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MMining in South Africa has been a contentious issue since 15-year-old Erasmus Stephanus Jacobs discovered South Africa’s first diamond, the Eureka, in Hopetown in 1867. It kickstarted what historians call the Mineral Revolution, which made few European opportunists wealthy beyond measure, and saw hundreds of thousands of men leaving their homes to become fulltime mineworkers.
Today, the mining industry remains one of the biggest contributors to the country’s economy with an estimated worth of R20.3 trillion (US$2.5 trillion). It is the world’s fifth largest mining sector in terms of gross domestic product (GDP), contributing eight percent to South Africa’s GDP. Do not let the numbers deter you from the realities of mining in the past. It was, and to some degree remains a dangerous job.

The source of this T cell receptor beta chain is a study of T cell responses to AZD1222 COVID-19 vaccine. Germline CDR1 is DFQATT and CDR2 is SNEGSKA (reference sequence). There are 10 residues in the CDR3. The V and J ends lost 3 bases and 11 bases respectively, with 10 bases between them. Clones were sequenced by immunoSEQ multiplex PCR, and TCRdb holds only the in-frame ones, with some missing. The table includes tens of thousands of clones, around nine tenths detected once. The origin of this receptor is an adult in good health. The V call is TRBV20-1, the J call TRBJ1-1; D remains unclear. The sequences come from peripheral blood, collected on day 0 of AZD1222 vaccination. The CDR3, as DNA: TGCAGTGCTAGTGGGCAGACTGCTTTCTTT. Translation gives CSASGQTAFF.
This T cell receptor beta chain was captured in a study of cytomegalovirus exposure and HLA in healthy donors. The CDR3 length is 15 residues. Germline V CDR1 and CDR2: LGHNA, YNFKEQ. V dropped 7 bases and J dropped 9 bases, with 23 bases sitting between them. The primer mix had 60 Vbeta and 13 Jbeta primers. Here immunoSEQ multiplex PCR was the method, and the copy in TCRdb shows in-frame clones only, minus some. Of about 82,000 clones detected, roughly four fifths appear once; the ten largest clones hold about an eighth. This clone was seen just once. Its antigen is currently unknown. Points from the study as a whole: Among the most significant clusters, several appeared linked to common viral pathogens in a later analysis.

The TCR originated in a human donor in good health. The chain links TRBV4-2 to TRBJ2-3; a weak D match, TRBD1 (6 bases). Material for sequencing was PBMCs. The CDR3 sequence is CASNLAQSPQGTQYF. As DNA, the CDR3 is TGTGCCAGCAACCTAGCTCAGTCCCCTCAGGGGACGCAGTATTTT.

The mineworker’s plight was captured wonderfully by founding member of the African National Congress, Sol Plaatjie, in 1914. “Two hundred thousand subterranean heroes who, by day and by night, for a mere pittance lay down their lives to the familiar ‘fall of rock’ and who, at deep levels, ranging from 1 000 to 3 000 feet in the bowels of the earth, sacrifice their lungs to the rock dust which develops miners' phthisis and pneumonia.”